A Modest Proposal: How Movies Can Get Us Back To Normal

The recent announcement that all Americans can begin getting vaccinated on April 1 sheds some light and hope that things can maybe start getting back to "normal" soon. However, states have had trouble– some more, some less– in the logistics of actually getting people vaccinated. And given the recent financial problems for theater chains, including the bankruptcy for my beloved Alamo Drafthouse, it seems like maybe we can actually solve both problems simultaneously. The answer is potentially simple: movies, and specifically movie theaters.

Movie theaters
L-R: New York City, USA – Jan. 5, 2017: View of AMC Empire 25 theater on 42nd Street, in Manhattan, at night (Image: Mark Zhu / Shutterstock.com) | New York NY/USA-January 5, 2020 The Regal Cinemas in Times Square in New York. Editorial credit: rblfmr / Shutterstock.com | DAVIE, FLORIDA, USA – MAY 29, 2018: Front facade of Cinemark Paradise 24 movie theater with Egyptian theme. Editorial credit: Holly Guerrio / Shutterstock.com

Here are the problems:

  1. Many states have poor distribution systems that have made it incredibly hard to find a vaccine appointment.
  2. We are about to go from trying to vaccinate 20% of the population to the entire population.
  3. Signup systems are hard to navigate and can't respond to the huge demand placed on them (especially if we further overwhelm them by quintupling who will use them).
  4. Movie theaters remain largely empty, even when open because very few people want to risk getting sick so they can go see relatively paltry theater offerings (though everyone should really want to go see Raya and the Last Dragon, hands down the best movie of 2021)
  5. We are DEPRESSED after a year of this pandemic and need some things to make us happy. (Movies!)

A piece of hope came as I started to see friends posting on social media about getting their shots. And one posted a selfie in what was very obviously a movie theater. WHAT? Talking to our Editor in Chief Kaitlyn, and can confirm, a movie theater chain in Utah is being used at a few of its locations as a vaccine distribution site.

Will you return when theaters reopen?

This entirely makes sense: what are large public places used to accommodating large numbers of people? The movies. What places are currently mostly empty? The movies. You could also include things like sporting arenas, convention centers, and concert venues in this, but the great thing about movie theaters is they're relatively ubiquitous. Suburbs, exurbs, rural areas, urban centers– most of them have movie theaters.

You know who else is used to HUGE demand from people who all want to buy (Star Wars, Avengers) tickets all at once and can easily map them to theater capacity and timeslots? Again– movie theaters! The amount of time I spent refreshing the CVS and other local websites trying to find a vaccine location to get myself a slot made me really wish for the ease of when I bought Endgame tickets.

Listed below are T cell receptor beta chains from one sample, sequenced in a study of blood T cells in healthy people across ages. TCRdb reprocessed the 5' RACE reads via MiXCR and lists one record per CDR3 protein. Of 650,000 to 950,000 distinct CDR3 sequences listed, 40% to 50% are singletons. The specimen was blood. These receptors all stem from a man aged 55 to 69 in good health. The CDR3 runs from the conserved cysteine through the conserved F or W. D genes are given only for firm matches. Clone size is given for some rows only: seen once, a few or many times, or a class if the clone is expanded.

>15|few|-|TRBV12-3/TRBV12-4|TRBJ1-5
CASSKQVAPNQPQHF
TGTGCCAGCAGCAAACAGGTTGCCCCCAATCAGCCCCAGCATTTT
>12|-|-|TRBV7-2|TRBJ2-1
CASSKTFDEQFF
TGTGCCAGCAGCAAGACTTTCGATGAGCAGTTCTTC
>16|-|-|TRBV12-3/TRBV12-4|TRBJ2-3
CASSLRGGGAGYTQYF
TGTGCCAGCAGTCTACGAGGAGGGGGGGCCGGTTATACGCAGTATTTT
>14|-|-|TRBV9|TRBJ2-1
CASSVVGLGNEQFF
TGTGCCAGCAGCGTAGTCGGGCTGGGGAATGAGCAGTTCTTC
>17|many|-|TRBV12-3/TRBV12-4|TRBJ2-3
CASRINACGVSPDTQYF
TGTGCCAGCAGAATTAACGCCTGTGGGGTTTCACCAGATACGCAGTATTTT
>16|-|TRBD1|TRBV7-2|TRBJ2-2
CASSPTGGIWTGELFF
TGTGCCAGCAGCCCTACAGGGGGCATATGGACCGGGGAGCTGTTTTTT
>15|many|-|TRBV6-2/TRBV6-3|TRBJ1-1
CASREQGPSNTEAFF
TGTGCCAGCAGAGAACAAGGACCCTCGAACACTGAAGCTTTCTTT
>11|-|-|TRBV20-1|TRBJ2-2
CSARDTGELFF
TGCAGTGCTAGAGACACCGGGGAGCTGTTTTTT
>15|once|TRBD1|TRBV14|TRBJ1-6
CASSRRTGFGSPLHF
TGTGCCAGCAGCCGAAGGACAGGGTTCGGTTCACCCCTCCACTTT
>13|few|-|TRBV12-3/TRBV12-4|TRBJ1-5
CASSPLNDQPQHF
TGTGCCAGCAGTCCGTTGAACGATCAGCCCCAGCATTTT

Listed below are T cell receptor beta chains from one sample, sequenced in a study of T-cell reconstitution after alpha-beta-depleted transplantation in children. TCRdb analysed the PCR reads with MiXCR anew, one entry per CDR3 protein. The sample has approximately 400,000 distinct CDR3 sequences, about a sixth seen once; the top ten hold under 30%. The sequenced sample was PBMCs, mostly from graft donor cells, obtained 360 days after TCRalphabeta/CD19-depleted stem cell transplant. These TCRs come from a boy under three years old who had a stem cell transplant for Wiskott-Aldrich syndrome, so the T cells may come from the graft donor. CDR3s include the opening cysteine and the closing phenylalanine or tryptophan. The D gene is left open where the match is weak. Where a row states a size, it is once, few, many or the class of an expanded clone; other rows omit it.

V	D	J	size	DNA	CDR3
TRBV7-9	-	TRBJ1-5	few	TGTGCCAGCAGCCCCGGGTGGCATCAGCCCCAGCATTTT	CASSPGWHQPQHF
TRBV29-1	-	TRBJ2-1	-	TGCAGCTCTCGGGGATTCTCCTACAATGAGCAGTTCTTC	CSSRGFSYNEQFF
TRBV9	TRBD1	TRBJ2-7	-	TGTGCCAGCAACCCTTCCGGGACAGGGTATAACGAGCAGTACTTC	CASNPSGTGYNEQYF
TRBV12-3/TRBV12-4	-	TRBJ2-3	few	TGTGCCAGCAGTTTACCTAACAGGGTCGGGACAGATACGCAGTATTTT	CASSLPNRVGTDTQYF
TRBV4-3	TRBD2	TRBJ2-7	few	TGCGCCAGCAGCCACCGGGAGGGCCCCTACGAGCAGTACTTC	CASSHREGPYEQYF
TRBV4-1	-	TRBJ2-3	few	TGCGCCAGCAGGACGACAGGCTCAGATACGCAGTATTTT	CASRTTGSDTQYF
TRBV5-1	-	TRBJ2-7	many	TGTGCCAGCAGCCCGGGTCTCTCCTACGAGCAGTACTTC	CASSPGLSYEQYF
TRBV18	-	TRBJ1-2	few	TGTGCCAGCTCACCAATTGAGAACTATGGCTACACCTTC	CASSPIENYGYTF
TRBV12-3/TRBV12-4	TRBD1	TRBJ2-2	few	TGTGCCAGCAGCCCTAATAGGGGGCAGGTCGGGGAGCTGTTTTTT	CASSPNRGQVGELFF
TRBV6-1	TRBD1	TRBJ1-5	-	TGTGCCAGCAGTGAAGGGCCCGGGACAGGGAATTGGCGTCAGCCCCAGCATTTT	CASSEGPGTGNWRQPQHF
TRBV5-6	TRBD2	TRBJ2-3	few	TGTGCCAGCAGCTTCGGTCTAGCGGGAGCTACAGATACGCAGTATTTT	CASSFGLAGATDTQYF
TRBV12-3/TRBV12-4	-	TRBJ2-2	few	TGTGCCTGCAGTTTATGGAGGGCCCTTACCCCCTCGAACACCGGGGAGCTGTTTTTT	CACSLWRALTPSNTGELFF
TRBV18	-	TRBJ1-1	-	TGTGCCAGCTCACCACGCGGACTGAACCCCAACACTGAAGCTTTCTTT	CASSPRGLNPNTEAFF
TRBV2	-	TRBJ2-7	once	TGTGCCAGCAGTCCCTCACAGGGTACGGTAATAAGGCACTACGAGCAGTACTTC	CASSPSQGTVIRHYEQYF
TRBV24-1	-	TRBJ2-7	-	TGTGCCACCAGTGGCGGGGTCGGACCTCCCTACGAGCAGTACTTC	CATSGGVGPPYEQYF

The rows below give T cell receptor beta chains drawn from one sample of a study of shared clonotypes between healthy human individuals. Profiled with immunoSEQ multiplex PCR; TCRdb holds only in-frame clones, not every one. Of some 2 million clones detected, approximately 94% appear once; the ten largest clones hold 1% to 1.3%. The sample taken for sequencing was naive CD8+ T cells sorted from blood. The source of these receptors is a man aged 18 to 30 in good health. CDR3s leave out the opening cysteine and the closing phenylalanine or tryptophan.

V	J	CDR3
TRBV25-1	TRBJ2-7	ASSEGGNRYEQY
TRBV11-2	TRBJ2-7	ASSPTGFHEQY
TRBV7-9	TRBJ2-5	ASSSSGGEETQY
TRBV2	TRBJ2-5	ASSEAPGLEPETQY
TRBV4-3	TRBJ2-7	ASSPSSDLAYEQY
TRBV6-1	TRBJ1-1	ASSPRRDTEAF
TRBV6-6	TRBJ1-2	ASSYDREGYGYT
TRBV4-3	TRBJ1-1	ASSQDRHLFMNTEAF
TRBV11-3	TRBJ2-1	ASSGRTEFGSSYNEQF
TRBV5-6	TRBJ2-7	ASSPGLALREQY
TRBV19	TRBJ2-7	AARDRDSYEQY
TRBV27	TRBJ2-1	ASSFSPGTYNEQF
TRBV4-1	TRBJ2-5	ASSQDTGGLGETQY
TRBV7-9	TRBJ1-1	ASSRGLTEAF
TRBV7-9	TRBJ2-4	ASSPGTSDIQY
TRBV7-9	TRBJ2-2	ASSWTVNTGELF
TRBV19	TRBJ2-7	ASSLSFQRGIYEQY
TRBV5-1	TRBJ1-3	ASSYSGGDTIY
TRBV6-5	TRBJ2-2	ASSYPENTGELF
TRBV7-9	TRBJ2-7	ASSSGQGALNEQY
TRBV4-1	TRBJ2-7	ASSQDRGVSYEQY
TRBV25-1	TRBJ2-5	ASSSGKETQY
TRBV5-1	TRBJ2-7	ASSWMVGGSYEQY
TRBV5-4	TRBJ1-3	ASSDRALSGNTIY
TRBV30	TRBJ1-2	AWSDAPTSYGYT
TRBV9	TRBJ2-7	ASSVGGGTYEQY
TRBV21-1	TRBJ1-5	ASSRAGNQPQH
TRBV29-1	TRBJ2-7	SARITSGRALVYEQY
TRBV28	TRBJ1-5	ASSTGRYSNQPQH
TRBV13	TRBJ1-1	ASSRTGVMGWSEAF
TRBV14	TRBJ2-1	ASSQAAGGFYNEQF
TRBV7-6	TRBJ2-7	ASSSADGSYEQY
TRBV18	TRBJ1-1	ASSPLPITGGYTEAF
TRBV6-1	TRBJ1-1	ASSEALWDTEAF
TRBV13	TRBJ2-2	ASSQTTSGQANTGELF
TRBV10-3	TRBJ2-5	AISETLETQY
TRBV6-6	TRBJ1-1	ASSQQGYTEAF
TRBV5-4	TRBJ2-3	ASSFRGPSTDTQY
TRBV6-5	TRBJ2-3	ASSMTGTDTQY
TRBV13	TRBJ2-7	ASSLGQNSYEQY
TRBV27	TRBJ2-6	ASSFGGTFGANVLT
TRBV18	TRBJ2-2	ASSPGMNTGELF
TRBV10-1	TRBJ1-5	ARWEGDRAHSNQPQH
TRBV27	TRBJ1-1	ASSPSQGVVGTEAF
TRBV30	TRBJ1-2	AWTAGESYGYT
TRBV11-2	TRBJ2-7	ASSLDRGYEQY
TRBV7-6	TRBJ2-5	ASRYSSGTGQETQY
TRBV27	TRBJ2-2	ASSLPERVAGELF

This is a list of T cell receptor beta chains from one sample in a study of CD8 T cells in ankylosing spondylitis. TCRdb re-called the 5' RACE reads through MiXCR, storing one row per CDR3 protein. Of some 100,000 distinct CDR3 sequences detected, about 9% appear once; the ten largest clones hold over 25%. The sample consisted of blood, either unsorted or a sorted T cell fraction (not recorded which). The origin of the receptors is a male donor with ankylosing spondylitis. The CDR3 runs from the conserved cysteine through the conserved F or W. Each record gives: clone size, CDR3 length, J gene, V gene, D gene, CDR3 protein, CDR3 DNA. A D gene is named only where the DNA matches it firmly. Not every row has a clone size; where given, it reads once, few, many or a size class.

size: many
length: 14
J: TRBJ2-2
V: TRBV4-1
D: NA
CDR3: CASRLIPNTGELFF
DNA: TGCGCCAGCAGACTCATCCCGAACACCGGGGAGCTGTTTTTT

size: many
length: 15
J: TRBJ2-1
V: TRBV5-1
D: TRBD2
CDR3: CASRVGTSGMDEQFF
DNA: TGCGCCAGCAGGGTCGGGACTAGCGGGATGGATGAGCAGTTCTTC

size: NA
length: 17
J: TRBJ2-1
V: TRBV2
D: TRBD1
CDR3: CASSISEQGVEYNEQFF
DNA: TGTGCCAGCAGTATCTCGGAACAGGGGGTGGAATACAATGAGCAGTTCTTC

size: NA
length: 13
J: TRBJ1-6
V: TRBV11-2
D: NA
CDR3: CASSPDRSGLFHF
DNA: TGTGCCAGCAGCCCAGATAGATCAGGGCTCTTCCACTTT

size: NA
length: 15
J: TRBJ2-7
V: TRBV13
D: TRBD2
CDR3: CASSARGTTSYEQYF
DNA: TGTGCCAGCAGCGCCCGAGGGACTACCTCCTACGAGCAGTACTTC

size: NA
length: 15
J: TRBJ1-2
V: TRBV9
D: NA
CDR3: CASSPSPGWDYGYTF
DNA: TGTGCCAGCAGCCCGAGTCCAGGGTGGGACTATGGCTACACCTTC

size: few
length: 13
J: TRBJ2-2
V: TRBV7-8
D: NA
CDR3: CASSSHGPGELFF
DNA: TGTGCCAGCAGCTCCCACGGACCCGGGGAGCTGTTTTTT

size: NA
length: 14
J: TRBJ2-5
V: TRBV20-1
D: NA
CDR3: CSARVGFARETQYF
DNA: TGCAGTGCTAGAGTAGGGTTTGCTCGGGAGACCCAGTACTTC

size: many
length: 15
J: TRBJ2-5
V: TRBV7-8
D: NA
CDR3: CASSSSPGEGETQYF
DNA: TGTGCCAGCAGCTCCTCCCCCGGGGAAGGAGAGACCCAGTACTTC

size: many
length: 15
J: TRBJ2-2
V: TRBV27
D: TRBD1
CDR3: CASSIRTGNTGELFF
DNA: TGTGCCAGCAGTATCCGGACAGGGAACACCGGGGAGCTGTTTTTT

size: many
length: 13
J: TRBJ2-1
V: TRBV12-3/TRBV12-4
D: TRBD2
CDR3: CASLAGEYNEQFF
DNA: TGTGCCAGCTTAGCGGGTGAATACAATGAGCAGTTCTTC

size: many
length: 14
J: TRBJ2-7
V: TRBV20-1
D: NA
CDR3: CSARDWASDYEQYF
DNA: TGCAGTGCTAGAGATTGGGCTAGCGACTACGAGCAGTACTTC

I don't know how reasonable this is to ask the giant chains like AMC and Cinemark to get involved, but it seems like a smart move on everyone's part. I can also imagine a world where the studios get involved too. Imagine getting your vaccination appointment, and as you sit in your assigned theater seat, waiting for the person to come and poke you, you watch a reel of coming attractions on the big screen. Did you see that In the Heights trailer? How about bringing back Black Widow? Make people remember why they love going to the movies.

And then maybe the theaters run a nice promotion: get your final vaccine dose, and here's a free matinee ticket and a coupon to buy a large popcorn and drink for a discount price. And then have the studios bring out the big guns: yes, Avatar is back. So are Infinity War and Endgame — as a double feature! Bring back every single Star Wars. Extend the IMAX Lord of the Rings run. Heck, bring back TENET since most people missed that. And keep Raya in the theaters as long as possible because people need to bring their kids to see it. And finally, and perhaps most importantly: announce that Hamilton sing-a-longs will happen the week of July 4th– as long as it's safe to have people singing indoors.

And that brings me to this: the studios have to do some of the work to help us get over this virus by pegging release dates to vaccination rates and infection rates. "Yes, we'll release Black Widow in any market where infection rates are below x% and vaccination is above y%." "You only get the Hamilton / In the Heights sing-a-longs if you're over 90% vaccinated in a 20-mile radius." Give us achievable goals based on science to get us back to the movies.

Rest in Queso: Alamo Drafthouse Declares Chapter 11, Some Closures
Austin, Texas March 19, 2020: Boarded up Alamo Drafthouse Ritz, closed due to the COVID-19 outbreak on 6th street, now permanently closed after chapter 11 bankruptcy. Editorial credit: Never Settle Media / Shutterstock.com

We need to save movie theaters. We need to get back to them. But we'll never be able to without defeating this virus. But I truly believe movie theaters can be both part of the solution and the reward. Let's go to the movies.

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About Andy Wilson

A mild mannered digital strategist working for an environmental nonprofit in Austin, TX roaming the interwebs fighting his nemeses by day, and by night consuming all manner of media. You can find him either on his couch or at the nearest Alamo Drafthouse catching the latest. Don't follow him on Twitter @CitizenAndy.
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